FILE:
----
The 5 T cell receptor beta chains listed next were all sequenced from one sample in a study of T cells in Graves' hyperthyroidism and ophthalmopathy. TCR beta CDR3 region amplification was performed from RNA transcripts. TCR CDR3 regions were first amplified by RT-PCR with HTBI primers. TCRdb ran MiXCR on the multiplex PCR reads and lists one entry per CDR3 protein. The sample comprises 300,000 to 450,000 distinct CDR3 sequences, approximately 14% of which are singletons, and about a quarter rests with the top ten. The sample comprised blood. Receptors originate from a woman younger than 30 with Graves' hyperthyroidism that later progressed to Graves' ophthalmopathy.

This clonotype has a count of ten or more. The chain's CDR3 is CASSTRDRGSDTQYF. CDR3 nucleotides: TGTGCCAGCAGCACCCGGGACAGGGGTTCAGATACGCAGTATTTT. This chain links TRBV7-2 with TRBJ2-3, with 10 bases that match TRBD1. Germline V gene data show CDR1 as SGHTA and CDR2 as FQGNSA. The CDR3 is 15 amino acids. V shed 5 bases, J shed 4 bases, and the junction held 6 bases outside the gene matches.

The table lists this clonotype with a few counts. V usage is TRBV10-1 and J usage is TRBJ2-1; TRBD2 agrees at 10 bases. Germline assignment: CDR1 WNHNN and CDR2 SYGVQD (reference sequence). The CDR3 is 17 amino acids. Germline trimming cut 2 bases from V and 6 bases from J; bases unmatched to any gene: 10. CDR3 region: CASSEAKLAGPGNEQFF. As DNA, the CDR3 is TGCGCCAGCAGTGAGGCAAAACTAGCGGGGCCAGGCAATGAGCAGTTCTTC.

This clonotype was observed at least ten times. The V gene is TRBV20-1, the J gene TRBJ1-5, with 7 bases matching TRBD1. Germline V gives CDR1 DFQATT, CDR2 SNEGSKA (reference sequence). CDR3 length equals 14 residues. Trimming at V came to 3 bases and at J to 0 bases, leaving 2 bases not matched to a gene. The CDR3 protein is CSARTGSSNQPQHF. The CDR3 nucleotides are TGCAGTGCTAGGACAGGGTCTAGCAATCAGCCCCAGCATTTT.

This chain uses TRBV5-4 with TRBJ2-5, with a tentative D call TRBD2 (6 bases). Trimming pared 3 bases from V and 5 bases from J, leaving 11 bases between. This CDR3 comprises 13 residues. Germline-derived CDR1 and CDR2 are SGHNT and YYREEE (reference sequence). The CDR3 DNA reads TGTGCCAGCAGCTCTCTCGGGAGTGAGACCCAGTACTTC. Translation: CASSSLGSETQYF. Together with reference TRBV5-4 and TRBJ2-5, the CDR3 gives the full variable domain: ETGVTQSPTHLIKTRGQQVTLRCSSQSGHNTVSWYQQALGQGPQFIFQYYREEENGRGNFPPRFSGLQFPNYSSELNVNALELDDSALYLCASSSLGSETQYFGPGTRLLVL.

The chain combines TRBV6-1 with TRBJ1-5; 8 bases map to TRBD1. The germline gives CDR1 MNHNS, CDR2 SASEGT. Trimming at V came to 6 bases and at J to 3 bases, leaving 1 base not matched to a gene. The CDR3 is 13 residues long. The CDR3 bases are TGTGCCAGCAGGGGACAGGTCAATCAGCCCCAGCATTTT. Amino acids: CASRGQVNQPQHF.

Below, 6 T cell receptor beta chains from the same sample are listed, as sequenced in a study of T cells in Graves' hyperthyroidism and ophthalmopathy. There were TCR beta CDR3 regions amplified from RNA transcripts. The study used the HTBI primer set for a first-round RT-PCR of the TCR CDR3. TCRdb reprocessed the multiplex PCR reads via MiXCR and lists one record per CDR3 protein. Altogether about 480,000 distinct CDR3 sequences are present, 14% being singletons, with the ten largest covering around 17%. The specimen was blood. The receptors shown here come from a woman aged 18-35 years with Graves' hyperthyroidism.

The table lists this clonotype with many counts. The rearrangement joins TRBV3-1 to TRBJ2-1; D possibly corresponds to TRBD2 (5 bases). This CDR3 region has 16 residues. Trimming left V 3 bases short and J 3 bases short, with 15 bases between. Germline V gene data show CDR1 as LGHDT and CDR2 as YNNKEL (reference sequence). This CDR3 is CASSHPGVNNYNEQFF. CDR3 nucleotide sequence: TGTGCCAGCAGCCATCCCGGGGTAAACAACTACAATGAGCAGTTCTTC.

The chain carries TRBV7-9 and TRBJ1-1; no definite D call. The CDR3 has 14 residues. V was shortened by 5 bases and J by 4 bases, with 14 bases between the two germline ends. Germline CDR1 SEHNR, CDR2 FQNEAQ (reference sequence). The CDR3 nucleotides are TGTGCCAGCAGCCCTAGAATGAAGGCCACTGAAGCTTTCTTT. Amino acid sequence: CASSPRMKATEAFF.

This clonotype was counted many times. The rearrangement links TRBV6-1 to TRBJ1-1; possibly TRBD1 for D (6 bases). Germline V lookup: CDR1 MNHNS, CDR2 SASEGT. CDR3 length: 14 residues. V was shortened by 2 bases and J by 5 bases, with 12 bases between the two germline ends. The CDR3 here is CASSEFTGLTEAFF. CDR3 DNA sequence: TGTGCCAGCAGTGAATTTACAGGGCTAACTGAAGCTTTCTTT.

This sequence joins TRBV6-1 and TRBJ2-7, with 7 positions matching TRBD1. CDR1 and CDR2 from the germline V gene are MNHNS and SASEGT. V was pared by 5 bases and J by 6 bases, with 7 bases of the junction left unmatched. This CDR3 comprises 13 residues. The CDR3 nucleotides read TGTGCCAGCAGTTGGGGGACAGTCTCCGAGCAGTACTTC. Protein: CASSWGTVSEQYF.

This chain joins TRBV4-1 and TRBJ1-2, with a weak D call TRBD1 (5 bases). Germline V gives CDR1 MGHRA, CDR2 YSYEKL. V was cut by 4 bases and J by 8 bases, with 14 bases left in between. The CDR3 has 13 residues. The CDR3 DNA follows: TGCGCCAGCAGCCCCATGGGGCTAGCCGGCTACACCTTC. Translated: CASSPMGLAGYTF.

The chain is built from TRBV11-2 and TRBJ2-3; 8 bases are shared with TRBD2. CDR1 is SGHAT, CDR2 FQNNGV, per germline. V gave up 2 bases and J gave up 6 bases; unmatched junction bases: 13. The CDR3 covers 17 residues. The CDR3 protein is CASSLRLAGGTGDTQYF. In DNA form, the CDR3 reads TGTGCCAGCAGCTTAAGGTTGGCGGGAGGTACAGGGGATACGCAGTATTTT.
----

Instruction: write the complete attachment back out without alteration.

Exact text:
The 5 T cell receptor beta chains listed next were all sequenced from one sample in a study of T cells in Graves' hyperthyroidism and ophthalmopathy. TCR beta CDR3 region amplification was performed from RNA transcripts. TCR CDR3 regions were first amplified by RT-PCR with HTBI primers. TCRdb ran MiXCR on the multiplex PCR reads and lists one entry per CDR3 protein. The sample comprises 300,000 to 450,000 distinct CDR3 sequences, approximately 14% of which are singletons, and about a quarter rests with the top ten. The sample comprised blood. Receptors originate from a woman younger than 30 with Graves' hyperthyroidism that later progressed to Graves' ophthalmopathy.

This clonotype has a count of ten or more. The chain's CDR3 is CASSTRDRGSDTQYF. CDR3 nucleotides: TGTGCCAGCAGCACCCGGGACAGGGGTTCAGATACGCAGTATTTT. This chain links TRBV7-2 with TRBJ2-3, with 10 bases that match TRBD1. Germline V gene data show CDR1 as SGHTA and CDR2 as FQGNSA. The CDR3 is 15 amino acids. V shed 5 bases, J shed 4 bases, and the junction held 6 bases outside the gene matches.

The table lists this clonotype with a few counts. V usage is TRBV10-1 and J usage is TRBJ2-1; TRBD2 agrees at 10 bases. Germline assignment: CDR1 WNHNN and CDR2 SYGVQD (reference sequence). The CDR3 is 17 amino acids. Germline trimming cut 2 bases from V and 6 bases from J; bases unmatched to any gene: 10. CDR3 region: CASSEAKLAGPGNEQFF. As DNA, the CDR3 is TGCGCCAGCAGTGAGGCAAAACTAGCGGGGCCAGGCAATGAGCAGTTCTTC.

This clonotype was observed at least ten times. The V gene is TRBV20-1, the J gene TRBJ1-5, with 7 bases matching TRBD1. Germline V gives CDR1 DFQATT, CDR2 SNEGSKA (reference sequence). CDR3 length equals 14 residues. Trimming at V came to 3 bases and at J to 0 bases, leaving 2 bases not matched to a gene. The CDR3 protein is CSARTGSSNQPQHF. The CDR3 nucleotides are TGCAGTGCTAGGACAGGGTCTAGCAATCAGCCCCAGCATTTT.

This chain uses TRBV5-4 with TRBJ2-5, with a tentative D call TRBD2 (6 bases). Trimming pared 3 bases from V and 5 bases from J, leaving 11 bases between. This CDR3 comprises 13 residues. Germline-derived CDR1 and CDR2 are SGHNT and YYREEE (reference sequence). The CDR3 DNA reads TGTGCCAGCAGCTCTCTCGGGAGTGAGACCCAGTACTTC. Translation: CASSSLGSETQYF. Together with reference TRBV5-4 and TRBJ2-5, the CDR3 gives the full variable domain: ETGVTQSPTHLIKTRGQQVTLRCSSQSGHNTVSWYQQALGQGPQFIFQYYREEENGRGNFPPRFSGLQFPNYSSELNVNALELDDSALYLCASSSLGSETQYFGPGTRLLVL.

The chain combines TRBV6-1 with TRBJ1-5; 8 bases map to TRBD1. The germline gives CDR1 MNHNS, CDR2 SASEGT. Trimming at V came to 6 bases and at J to 3 bases, leaving 1 base not matched to a gene. The CDR3 is 13 residues long. The CDR3 bases are TGTGCCAGCAGGGGACAGGTCAATCAGCCCCAGCATTTT. Amino acids: CASRGQVNQPQHF.

Below, 6 T cell receptor beta chains from the same sample are listed, as sequenced in a study of T cells in Graves' hyperthyroidism and ophthalmopathy. There were TCR beta CDR3 regions amplified from RNA transcripts. The study used the HTBI primer set for a first-round RT-PCR of the TCR CDR3. TCRdb reprocessed the multiplex PCR reads via MiXCR and lists one record per CDR3 protein. Altogether about 480,000 distinct CDR3 sequences are present, 14% being singletons, with the ten largest covering around 17%. The specimen was blood. The receptors shown here come from a woman aged 18-35 years with Graves' hyperthyroidism.

The table lists this clonotype with many counts. The rearrangement joins TRBV3-1 to TRBJ2-1; D possibly corresponds to TRBD2 (5 bases). This CDR3 region has 16 residues. Trimming left V 3 bases short and J 3 bases short, with 15 bases between. Germline V gene data show CDR1 as LGHDT and CDR2 as YNNKEL (reference sequence). This CDR3 is CASSHPGVNNYNEQFF. CDR3 nucleotide sequence: TGTGCCAGCAGCCATCCCGGGGTAAACAACTACAATGAGCAGTTCTTC.

The chain carries TRBV7-9 and TRBJ1-1; no definite D call. The CDR3 has 14 residues. V was shortened by 5 bases and J by 4 bases, with 14 bases between the two germline ends. Germline CDR1 SEHNR, CDR2 FQNEAQ (reference sequence). The CDR3 nucleotides are TGTGCCAGCAGCCCTAGAATGAAGGCCACTGAAGCTTTCTTT. Amino acid sequence: CASSPRMKATEAFF.

This clonotype was counted many times. The rearrangement links TRBV6-1 to TRBJ1-1; possibly TRBD1 for D (6 bases). Germline V lookup: CDR1 MNHNS, CDR2 SASEGT. CDR3 length: 14 residues. V was shortened by 2 bases and J by 5 bases, with 12 bases between the two germline ends. The CDR3 here is CASSEFTGLTEAFF. CDR3 DNA sequence: TGTGCCAGCAGTGAATTTACAGGGCTAACTGAAGCTTTCTTT.

This sequence joins TRBV6-1 and TRBJ2-7, with 7 positions matching TRBD1. CDR1 and CDR2 from the germline V gene are MNHNS and SASEGT. V was pared by 5 bases and J by 6 bases, with 7 bases of the junction left unmatched. This CDR3 comprises 13 residues. The CDR3 nucleotides read TGTGCCAGCAGTTGGGGGACAGTCTCCGAGCAGTACTTC. Protein: CASSWGTVSEQYF.

This chain joins TRBV4-1 and TRBJ1-2, with a weak D call TRBD1 (5 bases). Germline V gives CDR1 MGHRA, CDR2 YSYEKL. V was cut by 4 bases and J by 8 bases, with 14 bases left in between. The CDR3 has 13 residues. The CDR3 DNA follows: TGCGCCAGCAGCCCCATGGGGCTAGCCGGCTACACCTTC. Translated: CASSPMGLAGYTF.

The chain is built from TRBV11-2 and TRBJ2-3; 8 bases are shared with TRBD2. CDR1 is SGHAT, CDR2 FQNNGV, per germline. V gave up 2 bases and J gave up 6 bases; unmatched junction bases: 13. The CDR3 covers 17 residues. The CDR3 protein is CASSLRLAGGTGDTQYF. In DNA form, the CDR3 reads TGTGCCAGCAGCTTAAGGTTGGCGGGAGGTACAGGGGATACGCAGTATTTT.